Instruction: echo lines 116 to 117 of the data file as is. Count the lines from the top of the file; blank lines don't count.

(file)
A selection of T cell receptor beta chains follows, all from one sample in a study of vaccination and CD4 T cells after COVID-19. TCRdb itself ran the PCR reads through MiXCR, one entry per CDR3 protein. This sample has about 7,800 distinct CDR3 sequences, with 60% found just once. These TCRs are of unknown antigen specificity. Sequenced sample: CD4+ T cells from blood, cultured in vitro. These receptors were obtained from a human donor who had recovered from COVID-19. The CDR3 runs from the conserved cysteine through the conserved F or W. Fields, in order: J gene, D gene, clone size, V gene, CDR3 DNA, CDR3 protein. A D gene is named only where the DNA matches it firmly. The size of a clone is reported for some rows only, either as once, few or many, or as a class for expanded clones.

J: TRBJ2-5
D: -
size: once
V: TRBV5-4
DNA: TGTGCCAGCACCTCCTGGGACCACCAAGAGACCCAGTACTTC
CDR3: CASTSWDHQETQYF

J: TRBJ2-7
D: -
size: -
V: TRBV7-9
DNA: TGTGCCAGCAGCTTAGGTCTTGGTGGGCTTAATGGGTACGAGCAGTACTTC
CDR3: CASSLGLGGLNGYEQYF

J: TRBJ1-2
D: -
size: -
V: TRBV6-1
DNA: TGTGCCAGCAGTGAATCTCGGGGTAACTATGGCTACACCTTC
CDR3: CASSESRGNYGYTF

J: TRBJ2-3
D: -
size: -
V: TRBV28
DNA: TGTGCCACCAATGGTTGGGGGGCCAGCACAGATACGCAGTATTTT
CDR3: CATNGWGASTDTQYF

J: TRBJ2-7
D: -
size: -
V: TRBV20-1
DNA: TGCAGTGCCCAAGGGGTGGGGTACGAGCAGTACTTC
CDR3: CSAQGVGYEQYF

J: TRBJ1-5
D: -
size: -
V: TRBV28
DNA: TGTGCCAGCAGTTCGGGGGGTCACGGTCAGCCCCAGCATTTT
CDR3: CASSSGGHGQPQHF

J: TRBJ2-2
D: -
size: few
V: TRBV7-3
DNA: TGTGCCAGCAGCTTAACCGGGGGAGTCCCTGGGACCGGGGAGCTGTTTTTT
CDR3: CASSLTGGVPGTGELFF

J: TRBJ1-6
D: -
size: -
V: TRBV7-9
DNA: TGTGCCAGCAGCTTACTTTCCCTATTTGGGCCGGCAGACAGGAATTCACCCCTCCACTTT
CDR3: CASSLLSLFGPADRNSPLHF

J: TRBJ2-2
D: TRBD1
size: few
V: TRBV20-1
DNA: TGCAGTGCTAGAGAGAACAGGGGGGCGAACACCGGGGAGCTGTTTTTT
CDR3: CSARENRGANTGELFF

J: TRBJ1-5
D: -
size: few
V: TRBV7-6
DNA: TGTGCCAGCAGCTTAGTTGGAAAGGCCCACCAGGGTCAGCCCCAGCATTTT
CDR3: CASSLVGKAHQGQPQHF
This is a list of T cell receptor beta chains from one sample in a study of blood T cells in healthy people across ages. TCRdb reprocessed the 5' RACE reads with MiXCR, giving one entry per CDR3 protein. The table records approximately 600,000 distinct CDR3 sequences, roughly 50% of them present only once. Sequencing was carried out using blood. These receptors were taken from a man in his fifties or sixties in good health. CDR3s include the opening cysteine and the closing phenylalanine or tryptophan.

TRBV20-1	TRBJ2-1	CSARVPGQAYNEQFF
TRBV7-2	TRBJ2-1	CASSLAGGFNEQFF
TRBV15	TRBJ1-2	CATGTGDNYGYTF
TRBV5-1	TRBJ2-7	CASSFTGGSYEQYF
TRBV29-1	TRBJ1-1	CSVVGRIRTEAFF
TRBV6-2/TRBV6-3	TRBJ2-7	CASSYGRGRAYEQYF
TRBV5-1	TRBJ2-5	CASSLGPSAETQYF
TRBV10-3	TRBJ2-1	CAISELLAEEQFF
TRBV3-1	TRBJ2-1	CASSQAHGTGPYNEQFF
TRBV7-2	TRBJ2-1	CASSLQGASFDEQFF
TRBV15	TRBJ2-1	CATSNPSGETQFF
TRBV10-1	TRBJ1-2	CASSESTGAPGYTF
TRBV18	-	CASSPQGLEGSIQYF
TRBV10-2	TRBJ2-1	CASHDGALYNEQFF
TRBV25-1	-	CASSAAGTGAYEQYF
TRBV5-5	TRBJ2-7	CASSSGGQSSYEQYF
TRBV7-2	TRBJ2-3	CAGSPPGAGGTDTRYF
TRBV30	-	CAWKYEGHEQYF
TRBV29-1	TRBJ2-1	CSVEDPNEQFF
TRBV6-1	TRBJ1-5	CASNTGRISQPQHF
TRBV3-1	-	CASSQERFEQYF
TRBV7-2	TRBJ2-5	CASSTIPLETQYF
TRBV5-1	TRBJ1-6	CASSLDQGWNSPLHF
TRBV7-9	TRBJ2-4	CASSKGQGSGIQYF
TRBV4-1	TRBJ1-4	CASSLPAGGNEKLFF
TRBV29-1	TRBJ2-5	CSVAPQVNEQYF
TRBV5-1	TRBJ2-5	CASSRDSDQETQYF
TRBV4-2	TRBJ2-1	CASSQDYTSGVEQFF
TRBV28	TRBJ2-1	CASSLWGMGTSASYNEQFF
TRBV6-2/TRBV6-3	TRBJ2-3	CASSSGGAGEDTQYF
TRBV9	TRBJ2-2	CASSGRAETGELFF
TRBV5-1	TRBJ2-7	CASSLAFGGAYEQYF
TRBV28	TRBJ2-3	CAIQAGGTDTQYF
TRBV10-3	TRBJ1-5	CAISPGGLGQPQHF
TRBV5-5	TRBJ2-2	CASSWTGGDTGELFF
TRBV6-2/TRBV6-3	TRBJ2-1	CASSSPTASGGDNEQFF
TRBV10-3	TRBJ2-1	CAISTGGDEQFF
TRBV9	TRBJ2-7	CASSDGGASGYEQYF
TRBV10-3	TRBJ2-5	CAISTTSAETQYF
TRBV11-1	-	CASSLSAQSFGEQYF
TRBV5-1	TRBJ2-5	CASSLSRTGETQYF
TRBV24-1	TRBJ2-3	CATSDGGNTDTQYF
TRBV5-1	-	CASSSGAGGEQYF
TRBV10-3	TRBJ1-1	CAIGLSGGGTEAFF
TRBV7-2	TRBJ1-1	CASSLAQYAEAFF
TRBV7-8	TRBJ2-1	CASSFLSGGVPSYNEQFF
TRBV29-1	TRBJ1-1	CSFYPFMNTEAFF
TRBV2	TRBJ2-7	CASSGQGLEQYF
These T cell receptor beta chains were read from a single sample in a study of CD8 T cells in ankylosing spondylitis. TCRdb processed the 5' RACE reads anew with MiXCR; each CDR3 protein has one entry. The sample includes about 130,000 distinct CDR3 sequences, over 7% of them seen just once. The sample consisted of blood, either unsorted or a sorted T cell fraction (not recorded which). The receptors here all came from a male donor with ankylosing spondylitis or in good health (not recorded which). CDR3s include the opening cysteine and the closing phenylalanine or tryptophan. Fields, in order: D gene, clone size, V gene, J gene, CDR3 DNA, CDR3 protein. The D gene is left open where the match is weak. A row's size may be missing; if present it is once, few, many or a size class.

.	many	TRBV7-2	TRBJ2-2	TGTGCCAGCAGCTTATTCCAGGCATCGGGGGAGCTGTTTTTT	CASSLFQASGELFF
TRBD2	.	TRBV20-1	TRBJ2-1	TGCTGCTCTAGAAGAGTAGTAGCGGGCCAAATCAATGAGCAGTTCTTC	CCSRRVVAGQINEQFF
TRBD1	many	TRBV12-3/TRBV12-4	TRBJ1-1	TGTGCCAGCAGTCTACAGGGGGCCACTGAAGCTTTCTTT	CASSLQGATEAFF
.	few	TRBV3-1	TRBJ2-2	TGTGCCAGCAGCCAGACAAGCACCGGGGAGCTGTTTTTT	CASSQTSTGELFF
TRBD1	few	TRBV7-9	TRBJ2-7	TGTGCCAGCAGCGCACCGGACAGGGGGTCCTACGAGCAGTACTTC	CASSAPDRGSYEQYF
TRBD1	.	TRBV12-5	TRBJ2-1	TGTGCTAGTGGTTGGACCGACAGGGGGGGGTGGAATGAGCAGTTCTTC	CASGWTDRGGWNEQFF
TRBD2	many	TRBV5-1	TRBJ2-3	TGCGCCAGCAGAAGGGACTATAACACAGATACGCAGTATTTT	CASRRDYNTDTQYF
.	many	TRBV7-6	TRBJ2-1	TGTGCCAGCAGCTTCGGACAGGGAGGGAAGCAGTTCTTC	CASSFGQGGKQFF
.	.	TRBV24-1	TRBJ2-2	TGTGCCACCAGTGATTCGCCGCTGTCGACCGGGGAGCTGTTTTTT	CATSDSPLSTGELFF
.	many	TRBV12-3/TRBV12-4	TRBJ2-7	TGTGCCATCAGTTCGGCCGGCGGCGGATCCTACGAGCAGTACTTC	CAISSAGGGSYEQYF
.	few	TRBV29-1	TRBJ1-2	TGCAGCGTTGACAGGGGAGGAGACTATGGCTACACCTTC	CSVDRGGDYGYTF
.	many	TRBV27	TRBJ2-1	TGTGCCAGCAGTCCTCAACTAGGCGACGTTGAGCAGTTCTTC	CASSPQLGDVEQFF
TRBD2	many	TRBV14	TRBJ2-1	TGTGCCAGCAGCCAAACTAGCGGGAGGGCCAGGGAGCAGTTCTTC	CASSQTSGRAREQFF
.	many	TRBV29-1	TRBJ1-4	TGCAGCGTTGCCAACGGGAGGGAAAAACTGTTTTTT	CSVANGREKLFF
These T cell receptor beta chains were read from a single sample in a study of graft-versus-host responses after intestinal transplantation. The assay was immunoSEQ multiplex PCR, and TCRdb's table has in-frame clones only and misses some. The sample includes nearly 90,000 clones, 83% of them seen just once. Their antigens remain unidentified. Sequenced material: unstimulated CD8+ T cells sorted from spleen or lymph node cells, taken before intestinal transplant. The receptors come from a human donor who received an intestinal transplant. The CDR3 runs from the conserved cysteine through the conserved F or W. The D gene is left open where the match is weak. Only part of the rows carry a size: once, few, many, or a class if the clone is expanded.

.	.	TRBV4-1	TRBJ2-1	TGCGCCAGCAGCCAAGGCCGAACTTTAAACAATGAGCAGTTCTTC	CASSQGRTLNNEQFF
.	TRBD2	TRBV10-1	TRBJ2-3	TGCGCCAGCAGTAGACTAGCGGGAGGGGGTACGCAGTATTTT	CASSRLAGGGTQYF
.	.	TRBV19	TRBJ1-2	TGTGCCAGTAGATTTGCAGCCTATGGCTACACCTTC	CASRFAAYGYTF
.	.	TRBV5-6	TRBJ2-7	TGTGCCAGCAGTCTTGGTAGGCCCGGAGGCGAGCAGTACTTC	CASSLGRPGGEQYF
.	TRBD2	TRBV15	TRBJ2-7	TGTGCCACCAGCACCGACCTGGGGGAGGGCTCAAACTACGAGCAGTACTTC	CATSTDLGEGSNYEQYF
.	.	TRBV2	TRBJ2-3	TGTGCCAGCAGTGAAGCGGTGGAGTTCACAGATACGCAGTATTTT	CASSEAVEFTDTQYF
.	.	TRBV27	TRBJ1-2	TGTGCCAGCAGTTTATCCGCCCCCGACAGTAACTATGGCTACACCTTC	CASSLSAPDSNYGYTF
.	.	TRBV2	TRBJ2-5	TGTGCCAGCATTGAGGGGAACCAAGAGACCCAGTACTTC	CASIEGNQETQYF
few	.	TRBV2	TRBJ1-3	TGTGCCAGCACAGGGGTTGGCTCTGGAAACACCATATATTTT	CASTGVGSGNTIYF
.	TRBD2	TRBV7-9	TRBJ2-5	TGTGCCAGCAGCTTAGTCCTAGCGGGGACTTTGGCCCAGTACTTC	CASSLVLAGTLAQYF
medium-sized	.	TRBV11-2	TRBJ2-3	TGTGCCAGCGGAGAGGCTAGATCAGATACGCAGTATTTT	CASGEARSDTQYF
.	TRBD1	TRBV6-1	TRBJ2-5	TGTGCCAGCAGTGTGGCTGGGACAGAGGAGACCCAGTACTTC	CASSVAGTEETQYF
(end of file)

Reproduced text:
TRBD1	few	TRBV7-9	TRBJ2-7	TGTGCCAGCAGCGCACCGGACAGGGGGTCCTACGAGCAGTACTTC	CASSAPDRGSYEQYF
TRBD1	.	TRBV12-5	TRBJ2-1	TGTGCTAGTGGTTGGACCGACAGGGGGGGGTGGAATGAGCAGTTCTTC	CASGWTDRGGWNEQFF